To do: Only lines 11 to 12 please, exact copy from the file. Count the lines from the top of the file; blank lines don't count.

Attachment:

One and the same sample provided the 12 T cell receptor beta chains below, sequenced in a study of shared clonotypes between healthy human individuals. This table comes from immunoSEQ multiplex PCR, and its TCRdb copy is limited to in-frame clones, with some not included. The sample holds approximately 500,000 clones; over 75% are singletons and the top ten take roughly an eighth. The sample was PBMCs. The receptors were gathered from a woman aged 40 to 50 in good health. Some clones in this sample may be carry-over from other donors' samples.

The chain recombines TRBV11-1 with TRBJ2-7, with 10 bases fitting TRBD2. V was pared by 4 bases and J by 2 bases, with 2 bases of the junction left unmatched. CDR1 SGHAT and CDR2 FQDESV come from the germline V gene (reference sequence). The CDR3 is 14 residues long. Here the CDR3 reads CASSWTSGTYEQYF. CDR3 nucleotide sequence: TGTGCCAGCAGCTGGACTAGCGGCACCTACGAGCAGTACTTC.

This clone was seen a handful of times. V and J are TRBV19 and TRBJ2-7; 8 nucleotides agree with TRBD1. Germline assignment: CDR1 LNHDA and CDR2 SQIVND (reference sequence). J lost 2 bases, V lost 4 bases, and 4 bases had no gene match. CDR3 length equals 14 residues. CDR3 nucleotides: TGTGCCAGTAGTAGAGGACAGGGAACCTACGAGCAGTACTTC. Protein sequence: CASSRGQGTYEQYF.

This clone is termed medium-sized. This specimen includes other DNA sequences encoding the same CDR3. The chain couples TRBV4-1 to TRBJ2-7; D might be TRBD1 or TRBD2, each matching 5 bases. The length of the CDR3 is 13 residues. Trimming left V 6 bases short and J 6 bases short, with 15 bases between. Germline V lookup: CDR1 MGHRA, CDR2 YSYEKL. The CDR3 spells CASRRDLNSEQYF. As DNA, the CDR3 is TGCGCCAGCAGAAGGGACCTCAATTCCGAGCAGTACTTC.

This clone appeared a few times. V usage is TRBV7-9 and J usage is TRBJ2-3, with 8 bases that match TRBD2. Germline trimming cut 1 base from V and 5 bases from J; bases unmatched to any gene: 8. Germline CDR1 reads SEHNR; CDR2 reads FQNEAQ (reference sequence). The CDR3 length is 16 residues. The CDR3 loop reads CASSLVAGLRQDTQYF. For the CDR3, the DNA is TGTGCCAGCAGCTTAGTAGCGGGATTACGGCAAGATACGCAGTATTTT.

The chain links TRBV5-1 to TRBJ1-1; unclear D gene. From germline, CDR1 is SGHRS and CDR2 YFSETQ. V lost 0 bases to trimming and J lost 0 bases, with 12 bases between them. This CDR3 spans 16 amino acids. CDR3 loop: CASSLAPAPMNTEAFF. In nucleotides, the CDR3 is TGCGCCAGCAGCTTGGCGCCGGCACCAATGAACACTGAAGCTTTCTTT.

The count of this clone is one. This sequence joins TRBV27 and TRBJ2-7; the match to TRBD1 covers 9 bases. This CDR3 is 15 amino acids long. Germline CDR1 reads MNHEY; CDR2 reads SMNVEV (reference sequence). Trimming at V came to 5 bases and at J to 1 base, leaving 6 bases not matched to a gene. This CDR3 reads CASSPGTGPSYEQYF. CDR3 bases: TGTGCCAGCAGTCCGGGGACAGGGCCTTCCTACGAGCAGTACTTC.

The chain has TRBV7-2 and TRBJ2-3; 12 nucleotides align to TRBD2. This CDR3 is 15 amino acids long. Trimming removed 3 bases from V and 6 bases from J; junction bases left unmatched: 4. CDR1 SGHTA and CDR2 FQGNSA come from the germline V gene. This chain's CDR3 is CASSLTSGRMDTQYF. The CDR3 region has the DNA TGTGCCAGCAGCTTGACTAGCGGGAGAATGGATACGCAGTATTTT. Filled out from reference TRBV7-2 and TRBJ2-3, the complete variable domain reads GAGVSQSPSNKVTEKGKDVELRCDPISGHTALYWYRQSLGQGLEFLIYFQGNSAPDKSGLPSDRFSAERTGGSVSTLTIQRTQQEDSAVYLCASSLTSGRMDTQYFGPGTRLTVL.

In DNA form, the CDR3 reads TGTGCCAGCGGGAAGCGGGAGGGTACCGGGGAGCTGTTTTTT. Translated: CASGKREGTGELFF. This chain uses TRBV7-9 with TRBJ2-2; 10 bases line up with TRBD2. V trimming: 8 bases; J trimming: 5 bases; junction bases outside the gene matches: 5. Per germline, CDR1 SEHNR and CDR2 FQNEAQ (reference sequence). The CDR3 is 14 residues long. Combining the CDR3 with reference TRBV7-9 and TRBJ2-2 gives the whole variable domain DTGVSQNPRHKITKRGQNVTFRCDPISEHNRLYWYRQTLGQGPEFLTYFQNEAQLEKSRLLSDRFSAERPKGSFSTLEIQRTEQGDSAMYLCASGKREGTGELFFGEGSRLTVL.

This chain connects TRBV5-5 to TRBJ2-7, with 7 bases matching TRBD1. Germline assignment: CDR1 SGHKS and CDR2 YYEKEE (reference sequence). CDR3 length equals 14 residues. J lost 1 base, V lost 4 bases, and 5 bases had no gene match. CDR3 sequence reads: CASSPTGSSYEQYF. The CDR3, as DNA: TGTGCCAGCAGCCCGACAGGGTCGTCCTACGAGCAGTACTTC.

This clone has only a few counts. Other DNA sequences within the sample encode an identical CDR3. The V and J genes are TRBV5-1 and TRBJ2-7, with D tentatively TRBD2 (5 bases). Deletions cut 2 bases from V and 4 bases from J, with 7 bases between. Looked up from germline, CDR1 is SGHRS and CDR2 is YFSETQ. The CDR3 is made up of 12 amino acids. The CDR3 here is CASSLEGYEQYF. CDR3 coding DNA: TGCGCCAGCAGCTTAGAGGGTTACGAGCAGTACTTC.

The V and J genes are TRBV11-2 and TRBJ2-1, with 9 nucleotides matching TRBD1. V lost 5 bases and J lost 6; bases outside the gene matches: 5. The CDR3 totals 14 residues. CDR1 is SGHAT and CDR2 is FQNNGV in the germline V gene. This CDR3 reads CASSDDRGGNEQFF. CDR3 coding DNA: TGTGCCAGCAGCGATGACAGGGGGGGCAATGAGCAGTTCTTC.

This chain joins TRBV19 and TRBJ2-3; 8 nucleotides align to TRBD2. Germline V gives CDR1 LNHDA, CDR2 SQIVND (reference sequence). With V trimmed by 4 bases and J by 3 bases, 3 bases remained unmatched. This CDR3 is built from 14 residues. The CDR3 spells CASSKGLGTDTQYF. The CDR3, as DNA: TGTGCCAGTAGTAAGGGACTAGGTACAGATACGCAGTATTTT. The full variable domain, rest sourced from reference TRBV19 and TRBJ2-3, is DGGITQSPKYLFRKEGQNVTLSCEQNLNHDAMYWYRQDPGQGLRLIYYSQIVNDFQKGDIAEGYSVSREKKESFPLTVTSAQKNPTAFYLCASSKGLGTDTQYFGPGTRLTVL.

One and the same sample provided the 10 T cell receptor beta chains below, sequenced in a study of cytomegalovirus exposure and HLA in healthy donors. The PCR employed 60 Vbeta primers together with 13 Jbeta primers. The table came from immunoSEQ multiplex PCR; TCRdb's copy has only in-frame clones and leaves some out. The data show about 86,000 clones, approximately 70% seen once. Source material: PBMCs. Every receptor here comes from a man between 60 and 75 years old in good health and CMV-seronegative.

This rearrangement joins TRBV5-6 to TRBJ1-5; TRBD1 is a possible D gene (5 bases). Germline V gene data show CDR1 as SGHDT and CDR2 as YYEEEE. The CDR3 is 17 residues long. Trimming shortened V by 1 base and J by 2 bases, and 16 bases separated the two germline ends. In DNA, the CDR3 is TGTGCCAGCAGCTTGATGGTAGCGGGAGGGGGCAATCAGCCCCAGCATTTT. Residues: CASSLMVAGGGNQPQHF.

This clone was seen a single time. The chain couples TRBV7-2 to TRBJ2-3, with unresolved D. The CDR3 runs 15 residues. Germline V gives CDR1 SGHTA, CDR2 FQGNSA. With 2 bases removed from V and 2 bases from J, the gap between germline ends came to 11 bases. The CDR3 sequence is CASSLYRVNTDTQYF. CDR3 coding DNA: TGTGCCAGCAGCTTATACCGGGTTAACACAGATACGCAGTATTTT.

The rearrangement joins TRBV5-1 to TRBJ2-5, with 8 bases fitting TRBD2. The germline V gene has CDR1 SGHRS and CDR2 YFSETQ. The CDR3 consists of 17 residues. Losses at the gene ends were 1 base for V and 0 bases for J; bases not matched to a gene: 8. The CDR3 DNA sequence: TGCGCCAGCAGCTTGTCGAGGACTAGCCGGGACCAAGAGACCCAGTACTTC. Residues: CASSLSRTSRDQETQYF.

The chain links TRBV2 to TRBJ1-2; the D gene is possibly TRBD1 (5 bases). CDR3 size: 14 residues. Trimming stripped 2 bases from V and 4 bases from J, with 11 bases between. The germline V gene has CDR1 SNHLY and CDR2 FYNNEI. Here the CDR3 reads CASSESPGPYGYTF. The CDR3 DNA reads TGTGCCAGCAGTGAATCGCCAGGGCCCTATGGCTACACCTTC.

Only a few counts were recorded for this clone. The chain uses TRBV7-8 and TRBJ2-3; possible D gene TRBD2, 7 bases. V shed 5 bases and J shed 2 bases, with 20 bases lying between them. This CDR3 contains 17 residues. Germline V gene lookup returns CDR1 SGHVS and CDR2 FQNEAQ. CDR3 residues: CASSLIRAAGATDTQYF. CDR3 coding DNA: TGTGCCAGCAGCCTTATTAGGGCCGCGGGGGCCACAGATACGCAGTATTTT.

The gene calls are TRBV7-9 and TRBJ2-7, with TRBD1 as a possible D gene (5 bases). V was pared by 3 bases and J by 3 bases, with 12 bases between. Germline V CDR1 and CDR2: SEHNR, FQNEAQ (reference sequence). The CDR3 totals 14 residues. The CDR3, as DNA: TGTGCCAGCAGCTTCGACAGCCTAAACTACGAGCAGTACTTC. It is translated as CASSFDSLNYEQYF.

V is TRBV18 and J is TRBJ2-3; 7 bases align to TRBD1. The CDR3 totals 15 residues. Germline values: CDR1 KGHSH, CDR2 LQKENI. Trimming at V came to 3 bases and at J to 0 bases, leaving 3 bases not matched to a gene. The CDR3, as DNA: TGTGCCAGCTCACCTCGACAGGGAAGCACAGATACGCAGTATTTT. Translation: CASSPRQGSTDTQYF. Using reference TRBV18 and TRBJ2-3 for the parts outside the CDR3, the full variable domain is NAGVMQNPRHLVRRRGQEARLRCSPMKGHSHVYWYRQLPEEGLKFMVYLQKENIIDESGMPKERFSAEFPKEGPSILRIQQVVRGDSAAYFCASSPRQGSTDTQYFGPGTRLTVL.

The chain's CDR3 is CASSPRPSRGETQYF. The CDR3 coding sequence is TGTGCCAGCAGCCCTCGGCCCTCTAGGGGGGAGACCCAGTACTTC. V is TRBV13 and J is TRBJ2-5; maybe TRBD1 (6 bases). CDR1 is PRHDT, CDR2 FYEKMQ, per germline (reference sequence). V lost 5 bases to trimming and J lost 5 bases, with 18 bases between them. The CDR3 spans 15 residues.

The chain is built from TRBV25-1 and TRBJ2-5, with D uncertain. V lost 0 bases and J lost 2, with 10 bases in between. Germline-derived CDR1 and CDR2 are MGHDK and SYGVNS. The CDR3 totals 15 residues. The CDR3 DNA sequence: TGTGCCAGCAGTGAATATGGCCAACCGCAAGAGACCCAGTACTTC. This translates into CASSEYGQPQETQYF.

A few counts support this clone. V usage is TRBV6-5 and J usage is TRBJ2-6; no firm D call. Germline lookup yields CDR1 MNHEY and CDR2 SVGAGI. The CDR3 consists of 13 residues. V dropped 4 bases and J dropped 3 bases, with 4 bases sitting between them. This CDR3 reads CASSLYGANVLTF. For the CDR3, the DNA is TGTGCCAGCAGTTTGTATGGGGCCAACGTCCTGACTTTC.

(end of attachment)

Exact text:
This clone has only a few counts. Other DNA sequences within the sample encode an identical CDR3. The V and J genes are TRBV5-1 and TRBJ2-7, with D tentatively TRBD2 (5 bases). Deletions cut 2 bases from V and 4 bases from J, with 7 bases between. Looked up from germline, CDR1 is SGHRS and CDR2 is YFSETQ. The CDR3 is made up of 12 amino acids. The CDR3 here is CASSLEGYEQYF. CDR3 coding DNA: TGCGCCAGCAGCTTAGAGGGTTACGAGCAGTACTTC.

The V and J genes are TRBV11-2 and TRBJ2-1, with 9 nucleotides matching TRBD1. V lost 5 bases and J lost 6; bases outside the gene matches: 5. The CDR3 totals 14 residues. CDR1 is SGHAT and CDR2 is FQNNGV in the germline V gene. This CDR3 reads CASSDDRGGNEQFF. CDR3 coding DNA: TGTGCCAGCAGCGATGACAGGGGGGGCAATGAGCAGTTCTTC.